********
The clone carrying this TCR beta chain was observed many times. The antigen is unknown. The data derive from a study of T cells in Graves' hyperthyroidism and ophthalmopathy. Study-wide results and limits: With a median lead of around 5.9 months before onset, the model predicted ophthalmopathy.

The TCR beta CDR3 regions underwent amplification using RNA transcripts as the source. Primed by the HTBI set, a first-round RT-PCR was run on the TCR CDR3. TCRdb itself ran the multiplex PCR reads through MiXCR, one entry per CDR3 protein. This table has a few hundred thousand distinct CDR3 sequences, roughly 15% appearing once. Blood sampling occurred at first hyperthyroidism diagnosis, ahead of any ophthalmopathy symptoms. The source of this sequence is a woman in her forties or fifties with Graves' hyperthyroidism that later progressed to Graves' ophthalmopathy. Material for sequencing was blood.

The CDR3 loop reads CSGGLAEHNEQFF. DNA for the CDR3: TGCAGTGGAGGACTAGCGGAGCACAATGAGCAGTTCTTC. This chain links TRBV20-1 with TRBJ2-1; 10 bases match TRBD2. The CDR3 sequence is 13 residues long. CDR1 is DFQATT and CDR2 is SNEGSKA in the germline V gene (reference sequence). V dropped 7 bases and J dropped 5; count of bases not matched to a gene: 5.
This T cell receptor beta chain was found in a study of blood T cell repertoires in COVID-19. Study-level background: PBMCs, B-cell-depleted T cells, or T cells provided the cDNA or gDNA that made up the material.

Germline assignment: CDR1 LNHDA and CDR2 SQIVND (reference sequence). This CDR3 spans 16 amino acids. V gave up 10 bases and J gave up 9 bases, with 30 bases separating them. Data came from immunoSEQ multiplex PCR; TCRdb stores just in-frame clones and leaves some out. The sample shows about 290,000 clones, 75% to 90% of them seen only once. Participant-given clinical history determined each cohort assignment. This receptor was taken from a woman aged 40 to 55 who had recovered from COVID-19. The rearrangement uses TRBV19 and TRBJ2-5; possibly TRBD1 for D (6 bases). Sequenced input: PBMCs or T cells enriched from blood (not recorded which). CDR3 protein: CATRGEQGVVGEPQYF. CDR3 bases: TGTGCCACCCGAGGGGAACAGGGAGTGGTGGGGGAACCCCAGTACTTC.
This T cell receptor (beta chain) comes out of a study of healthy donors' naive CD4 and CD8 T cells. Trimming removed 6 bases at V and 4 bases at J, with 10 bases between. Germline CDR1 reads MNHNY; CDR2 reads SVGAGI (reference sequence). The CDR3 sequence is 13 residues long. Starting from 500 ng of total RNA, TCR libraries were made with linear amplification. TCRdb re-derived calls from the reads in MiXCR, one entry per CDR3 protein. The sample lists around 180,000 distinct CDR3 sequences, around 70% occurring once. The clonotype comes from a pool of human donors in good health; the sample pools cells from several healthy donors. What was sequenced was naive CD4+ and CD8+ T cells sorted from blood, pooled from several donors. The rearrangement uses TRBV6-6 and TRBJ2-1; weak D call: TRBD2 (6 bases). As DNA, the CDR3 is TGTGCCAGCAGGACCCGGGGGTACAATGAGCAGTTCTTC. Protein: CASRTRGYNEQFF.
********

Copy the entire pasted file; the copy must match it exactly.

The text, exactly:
The clone carrying this TCR beta chain was observed many times. The antigen is unknown. The data derive from a study of T cells in Graves' hyperthyroidism and ophthalmopathy. Study-wide results and limits: With a median lead of around 5.9 months before onset, the model predicted ophthalmopathy.

The TCR beta CDR3 regions underwent amplification using RNA transcripts as the source. Primed by the HTBI set, a first-round RT-PCR was run on the TCR CDR3. TCRdb itself ran the multiplex PCR reads through MiXCR, one entry per CDR3 protein. This table has a few hundred thousand distinct CDR3 sequences, roughly 15% appearing once. Blood sampling occurred at first hyperthyroidism diagnosis, ahead of any ophthalmopathy symptoms. The source of this sequence is a woman in her forties or fifties with Graves' hyperthyroidism that later progressed to Graves' ophthalmopathy. Material for sequencing was blood.

The CDR3 loop reads CSGGLAEHNEQFF. DNA for the CDR3: TGCAGTGGAGGACTAGCGGAGCACAATGAGCAGTTCTTC. This chain links TRBV20-1 with TRBJ2-1; 10 bases match TRBD2. The CDR3 sequence is 13 residues long. CDR1 is DFQATT and CDR2 is SNEGSKA in the germline V gene (reference sequence). V dropped 7 bases and J dropped 5; count of bases not matched to a gene: 5.
This T cell receptor beta chain was found in a study of blood T cell repertoires in COVID-19. Study-level background: PBMCs, B-cell-depleted T cells, or T cells provided the cDNA or gDNA that made up the material.

Germline assignment: CDR1 LNHDA and CDR2 SQIVND (reference sequence). This CDR3 spans 16 amino acids. V gave up 10 bases and J gave up 9 bases, with 30 bases separating them. Data came from immunoSEQ multiplex PCR; TCRdb stores just in-frame clones and leaves some out. The sample shows about 290,000 clones, 75% to 90% of them seen only once. Participant-given clinical history determined each cohort assignment. This receptor was taken from a woman aged 40 to 55 who had recovered from COVID-19. The rearrangement uses TRBV19 and TRBJ2-5; possibly TRBD1 for D (6 bases). Sequenced input: PBMCs or T cells enriched from blood (not recorded which). CDR3 protein: CATRGEQGVVGEPQYF. CDR3 bases: TGTGCCACCCGAGGGGAACAGGGAGTGGTGGGGGAACCCCAGTACTTC.
This T cell receptor (beta chain) comes out of a study of healthy donors' naive CD4 and CD8 T cells. Trimming removed 6 bases at V and 4 bases at J, with 10 bases between. Germline CDR1 reads MNHNY; CDR2 reads SVGAGI (reference sequence). The CDR3 sequence is 13 residues long. Starting from 500 ng of total RNA, TCR libraries were made with linear amplification. TCRdb re-derived calls from the reads in MiXCR, one entry per CDR3 protein. The sample lists around 180,000 distinct CDR3 sequences, around 70% occurring once. The clonotype comes from a pool of human donors in good health; the sample pools cells from several healthy donors. What was sequenced was naive CD4+ and CD8+ T cells sorted from blood, pooled from several donors. The rearrangement uses TRBV6-6 and TRBJ2-1; weak D call: TRBD2 (6 bases). As DNA, the CDR3 is TGTGCCAGCAGGACCCGGGGGTACAATGAGCAGTTCTTC. Protein: CASRTRGYNEQFF.